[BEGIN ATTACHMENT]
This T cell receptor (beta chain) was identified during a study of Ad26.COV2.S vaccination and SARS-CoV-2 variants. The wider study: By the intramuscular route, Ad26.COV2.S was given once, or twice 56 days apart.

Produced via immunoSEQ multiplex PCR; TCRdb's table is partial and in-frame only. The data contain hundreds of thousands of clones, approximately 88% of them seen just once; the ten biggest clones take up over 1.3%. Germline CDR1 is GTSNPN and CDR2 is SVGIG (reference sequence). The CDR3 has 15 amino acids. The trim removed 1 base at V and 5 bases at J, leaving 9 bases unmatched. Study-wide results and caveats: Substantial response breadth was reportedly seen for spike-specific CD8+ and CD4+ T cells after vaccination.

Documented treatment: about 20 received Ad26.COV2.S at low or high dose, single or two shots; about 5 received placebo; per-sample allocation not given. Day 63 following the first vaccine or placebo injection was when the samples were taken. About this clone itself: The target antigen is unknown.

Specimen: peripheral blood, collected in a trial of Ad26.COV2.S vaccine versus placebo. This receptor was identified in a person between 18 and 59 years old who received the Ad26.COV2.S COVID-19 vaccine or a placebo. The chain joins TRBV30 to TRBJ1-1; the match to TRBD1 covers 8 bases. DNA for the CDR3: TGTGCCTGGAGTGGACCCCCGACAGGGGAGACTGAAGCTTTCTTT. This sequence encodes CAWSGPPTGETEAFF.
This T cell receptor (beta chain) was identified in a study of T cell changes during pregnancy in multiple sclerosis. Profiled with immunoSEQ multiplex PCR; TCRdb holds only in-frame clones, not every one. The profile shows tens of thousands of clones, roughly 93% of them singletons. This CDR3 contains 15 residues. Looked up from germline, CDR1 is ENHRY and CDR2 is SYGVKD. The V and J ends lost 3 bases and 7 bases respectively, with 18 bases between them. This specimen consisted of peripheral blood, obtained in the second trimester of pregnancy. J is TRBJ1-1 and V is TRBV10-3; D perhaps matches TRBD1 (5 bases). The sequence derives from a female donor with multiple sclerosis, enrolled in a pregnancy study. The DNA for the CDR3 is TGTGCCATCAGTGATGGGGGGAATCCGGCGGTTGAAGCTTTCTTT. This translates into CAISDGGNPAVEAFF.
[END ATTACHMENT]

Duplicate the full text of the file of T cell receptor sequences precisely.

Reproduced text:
This T cell receptor (beta chain) was identified during a study of Ad26.COV2.S vaccination and SARS-CoV-2 variants. The wider study: By the intramuscular route, Ad26.COV2.S was given once, or twice 56 days apart.

Produced via immunoSEQ multiplex PCR; TCRdb's table is partial and in-frame only. The data contain hundreds of thousands of clones, approximately 88% of them seen just once; the ten biggest clones take up over 1.3%. Germline CDR1 is GTSNPN and CDR2 is SVGIG (reference sequence). The CDR3 has 15 amino acids. The trim removed 1 base at V and 5 bases at J, leaving 9 bases unmatched. Study-wide results and caveats: Substantial response breadth was reportedly seen for spike-specific CD8+ and CD4+ T cells after vaccination.

Documented treatment: about 20 received Ad26.COV2.S at low or high dose, single or two shots; about 5 received placebo; per-sample allocation not given. Day 63 following the first vaccine or placebo injection was when the samples were taken. About this clone itself: The target antigen is unknown.

Specimen: peripheral blood, collected in a trial of Ad26.COV2.S vaccine versus placebo. This receptor was identified in a person between 18 and 59 years old who received the Ad26.COV2.S COVID-19 vaccine or a placebo. The chain joins TRBV30 to TRBJ1-1; the match to TRBD1 covers 8 bases. DNA for the CDR3: TGTGCCTGGAGTGGACCCCCGACAGGGGAGACTGAAGCTTTCTTT. This sequence encodes CAWSGPPTGETEAFF.
This T cell receptor (beta chain) was identified in a study of T cell changes during pregnancy in multiple sclerosis. Profiled with immunoSEQ multiplex PCR; TCRdb holds only in-frame clones, not every one. The profile shows tens of thousands of clones, roughly 93% of them singletons. This CDR3 contains 15 residues. Looked up from germline, CDR1 is ENHRY and CDR2 is SYGVKD. The V and J ends lost 3 bases and 7 bases respectively, with 18 bases between them. This specimen consisted of peripheral blood, obtained in the second trimester of pregnancy. J is TRBJ1-1 and V is TRBV10-3; D perhaps matches TRBD1 (5 bases). The sequence derives from a female donor with multiple sclerosis, enrolled in a pregnancy study. The DNA for the CDR3 is TGTGCCATCAGTGATGGGGGGAATCCGGCGGTTGAAGCTTTCTTT. This translates into CAISDGGNPAVEAFF.